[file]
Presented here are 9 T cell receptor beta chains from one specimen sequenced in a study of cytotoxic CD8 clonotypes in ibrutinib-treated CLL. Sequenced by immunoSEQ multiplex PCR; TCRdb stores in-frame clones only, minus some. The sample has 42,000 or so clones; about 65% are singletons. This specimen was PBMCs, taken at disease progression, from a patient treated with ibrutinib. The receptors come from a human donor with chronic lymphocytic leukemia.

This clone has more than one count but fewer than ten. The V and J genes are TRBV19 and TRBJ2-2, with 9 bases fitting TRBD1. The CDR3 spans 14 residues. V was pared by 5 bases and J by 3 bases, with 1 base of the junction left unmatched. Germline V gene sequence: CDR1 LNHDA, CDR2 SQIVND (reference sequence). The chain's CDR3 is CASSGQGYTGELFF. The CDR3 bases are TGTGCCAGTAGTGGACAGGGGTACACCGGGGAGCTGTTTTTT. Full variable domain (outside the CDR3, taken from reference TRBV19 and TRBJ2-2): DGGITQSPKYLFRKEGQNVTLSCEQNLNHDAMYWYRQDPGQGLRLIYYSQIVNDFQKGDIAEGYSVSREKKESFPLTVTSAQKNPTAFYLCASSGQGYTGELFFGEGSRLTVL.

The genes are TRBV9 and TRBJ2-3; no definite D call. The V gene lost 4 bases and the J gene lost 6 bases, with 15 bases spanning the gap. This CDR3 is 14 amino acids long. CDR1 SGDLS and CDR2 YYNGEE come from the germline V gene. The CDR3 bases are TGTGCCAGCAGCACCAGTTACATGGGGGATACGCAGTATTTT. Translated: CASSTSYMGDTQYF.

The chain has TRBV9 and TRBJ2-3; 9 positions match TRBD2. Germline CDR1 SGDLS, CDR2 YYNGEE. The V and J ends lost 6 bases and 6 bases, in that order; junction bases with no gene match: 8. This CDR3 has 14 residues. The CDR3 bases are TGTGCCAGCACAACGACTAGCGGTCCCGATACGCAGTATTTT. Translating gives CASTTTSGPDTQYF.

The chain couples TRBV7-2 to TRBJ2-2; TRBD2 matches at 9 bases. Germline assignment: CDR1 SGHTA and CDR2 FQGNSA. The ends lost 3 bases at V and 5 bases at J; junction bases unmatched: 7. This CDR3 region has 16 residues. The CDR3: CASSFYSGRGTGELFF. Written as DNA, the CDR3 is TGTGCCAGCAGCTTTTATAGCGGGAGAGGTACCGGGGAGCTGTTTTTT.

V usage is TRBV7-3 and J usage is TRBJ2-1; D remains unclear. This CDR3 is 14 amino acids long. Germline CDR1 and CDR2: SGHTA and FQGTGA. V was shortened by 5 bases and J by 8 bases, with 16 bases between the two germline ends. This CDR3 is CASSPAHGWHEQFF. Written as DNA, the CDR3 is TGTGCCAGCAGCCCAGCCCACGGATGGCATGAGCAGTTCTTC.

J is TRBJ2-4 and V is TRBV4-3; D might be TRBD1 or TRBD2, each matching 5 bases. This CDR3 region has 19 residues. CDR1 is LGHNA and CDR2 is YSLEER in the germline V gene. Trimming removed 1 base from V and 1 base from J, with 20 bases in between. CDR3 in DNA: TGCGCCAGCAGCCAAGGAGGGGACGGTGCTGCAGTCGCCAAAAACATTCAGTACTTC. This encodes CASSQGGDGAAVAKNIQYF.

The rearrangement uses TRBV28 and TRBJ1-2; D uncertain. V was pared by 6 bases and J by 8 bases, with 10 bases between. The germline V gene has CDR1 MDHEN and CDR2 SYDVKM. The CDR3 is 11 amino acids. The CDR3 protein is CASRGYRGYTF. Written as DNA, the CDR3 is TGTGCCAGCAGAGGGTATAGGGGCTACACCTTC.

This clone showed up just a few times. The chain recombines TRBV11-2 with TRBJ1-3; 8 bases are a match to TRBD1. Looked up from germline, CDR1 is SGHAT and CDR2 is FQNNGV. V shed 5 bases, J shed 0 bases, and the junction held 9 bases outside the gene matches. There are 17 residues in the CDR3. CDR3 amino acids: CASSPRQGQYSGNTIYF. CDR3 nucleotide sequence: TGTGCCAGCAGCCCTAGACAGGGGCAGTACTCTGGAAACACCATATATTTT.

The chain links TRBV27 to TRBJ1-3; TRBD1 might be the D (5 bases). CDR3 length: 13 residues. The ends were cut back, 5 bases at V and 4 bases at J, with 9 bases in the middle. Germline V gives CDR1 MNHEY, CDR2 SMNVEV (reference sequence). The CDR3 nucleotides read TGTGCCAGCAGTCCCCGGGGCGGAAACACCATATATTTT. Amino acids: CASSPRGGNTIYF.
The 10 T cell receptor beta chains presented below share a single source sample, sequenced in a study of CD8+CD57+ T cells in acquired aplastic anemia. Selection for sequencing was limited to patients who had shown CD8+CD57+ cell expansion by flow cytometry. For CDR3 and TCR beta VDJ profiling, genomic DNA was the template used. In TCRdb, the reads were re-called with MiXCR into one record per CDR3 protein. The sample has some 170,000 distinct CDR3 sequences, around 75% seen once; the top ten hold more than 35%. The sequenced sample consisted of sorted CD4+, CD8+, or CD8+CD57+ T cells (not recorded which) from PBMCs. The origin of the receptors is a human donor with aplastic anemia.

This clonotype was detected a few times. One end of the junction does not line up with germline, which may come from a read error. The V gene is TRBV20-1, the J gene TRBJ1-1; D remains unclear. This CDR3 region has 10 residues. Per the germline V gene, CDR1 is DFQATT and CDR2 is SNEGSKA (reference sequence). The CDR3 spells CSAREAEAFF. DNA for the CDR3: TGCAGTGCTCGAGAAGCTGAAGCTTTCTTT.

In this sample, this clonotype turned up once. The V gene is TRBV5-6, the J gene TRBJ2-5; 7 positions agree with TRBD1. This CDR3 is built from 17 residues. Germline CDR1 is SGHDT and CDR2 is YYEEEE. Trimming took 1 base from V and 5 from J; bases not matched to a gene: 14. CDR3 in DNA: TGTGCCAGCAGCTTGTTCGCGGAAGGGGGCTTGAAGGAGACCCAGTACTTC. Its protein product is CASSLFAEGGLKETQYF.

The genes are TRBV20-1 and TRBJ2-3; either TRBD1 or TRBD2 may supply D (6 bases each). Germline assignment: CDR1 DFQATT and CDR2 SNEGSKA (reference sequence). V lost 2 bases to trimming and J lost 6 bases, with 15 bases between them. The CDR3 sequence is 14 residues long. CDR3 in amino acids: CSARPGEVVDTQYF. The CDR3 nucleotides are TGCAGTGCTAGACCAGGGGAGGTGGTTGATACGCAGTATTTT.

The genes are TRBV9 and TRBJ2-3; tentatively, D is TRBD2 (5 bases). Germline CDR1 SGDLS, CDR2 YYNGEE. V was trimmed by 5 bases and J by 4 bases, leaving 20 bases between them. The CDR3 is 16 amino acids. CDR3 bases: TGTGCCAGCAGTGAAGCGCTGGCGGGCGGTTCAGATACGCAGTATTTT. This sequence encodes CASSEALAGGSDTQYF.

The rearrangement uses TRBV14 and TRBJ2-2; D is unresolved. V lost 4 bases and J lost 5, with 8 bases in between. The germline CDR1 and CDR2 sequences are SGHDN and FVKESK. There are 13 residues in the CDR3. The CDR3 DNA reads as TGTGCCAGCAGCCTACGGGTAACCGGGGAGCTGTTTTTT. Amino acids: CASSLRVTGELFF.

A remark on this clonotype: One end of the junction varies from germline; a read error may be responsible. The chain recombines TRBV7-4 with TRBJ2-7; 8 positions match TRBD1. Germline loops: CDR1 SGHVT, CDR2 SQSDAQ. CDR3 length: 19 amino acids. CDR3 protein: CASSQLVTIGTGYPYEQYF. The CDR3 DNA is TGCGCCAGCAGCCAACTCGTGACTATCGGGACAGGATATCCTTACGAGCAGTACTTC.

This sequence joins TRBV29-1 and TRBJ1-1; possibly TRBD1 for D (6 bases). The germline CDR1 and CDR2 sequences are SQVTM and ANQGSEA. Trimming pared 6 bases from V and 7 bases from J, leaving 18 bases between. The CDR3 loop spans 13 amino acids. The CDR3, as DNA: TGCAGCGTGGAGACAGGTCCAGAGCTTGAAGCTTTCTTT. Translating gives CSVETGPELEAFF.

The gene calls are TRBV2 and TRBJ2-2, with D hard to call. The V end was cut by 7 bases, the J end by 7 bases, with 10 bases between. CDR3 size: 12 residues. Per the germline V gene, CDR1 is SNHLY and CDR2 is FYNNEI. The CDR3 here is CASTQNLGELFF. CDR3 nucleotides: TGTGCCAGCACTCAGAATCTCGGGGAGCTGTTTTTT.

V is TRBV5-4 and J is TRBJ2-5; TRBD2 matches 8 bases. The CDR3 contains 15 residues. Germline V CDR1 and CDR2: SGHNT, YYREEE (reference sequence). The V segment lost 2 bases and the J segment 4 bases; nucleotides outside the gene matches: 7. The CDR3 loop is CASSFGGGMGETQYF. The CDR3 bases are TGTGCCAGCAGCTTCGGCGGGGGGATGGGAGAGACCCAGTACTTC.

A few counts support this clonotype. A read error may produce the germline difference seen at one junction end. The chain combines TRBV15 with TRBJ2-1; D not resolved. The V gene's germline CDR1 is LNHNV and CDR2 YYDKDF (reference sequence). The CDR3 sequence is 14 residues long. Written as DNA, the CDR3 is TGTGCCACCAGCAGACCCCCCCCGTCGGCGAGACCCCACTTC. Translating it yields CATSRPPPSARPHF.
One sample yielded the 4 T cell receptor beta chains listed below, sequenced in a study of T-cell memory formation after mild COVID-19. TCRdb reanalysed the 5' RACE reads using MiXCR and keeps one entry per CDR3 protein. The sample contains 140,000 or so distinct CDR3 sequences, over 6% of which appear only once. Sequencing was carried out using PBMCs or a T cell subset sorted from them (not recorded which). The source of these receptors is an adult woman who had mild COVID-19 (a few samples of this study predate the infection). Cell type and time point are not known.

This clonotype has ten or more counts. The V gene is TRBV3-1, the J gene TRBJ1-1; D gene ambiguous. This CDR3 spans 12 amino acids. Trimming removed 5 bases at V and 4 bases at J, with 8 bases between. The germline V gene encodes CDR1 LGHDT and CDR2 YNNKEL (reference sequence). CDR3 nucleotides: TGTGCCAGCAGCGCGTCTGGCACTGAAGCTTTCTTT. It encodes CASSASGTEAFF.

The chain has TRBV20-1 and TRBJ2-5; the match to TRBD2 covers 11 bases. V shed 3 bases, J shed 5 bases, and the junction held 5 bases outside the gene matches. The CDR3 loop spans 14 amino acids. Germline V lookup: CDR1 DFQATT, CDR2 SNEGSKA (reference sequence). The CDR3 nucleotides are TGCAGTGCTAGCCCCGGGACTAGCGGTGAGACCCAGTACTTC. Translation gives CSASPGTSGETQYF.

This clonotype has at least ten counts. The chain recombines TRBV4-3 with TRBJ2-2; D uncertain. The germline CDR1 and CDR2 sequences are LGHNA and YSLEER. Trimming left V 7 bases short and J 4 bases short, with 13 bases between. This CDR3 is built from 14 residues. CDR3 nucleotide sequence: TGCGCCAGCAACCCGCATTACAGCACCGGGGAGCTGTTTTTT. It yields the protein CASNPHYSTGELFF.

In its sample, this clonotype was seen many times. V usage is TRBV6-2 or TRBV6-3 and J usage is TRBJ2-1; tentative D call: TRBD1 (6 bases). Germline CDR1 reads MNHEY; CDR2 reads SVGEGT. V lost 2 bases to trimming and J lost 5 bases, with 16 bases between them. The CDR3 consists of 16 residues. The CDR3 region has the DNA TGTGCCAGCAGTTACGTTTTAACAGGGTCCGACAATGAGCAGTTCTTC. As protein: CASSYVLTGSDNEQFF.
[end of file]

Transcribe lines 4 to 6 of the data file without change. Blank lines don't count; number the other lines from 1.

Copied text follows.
The chain has TRBV9 and TRBJ2-3; 9 positions match TRBD2. Germline CDR1 SGDLS, CDR2 YYNGEE. The V and J ends lost 6 bases and 6 bases, in that order; junction bases with no gene match: 8. This CDR3 has 14 residues. The CDR3 bases are TGTGCCAGCACAACGACTAGCGGTCCCGATACGCAGTATTTT. Translating gives CASTTTSGPDTQYF.

The chain couples TRBV7-2 to TRBJ2-2; TRBD2 matches at 9 bases. Germline assignment: CDR1 SGHTA and CDR2 FQGNSA. The ends lost 3 bases at V and 5 bases at J; junction bases unmatched: 7. This CDR3 region has 16 residues. The CDR3: CASSFYSGRGTGELFF. Written as DNA, the CDR3 is TGTGCCAGCAGCTTTTATAGCGGGAGAGGTACCGGGGAGCTGTTTTTT.

V usage is TRBV7-3 and J usage is TRBJ2-1; D remains unclear. This CDR3 is 14 amino acids long. Germline CDR1 and CDR2: SGHTA and FQGTGA. V was shortened by 5 bases and J by 8 bases, with 16 bases between the two germline ends. This CDR3 is CASSPAHGWHEQFF. Written as DNA, the CDR3 is TGTGCCAGCAGCCCAGCCCACGGATGGCATGAGCAGTTCTTC.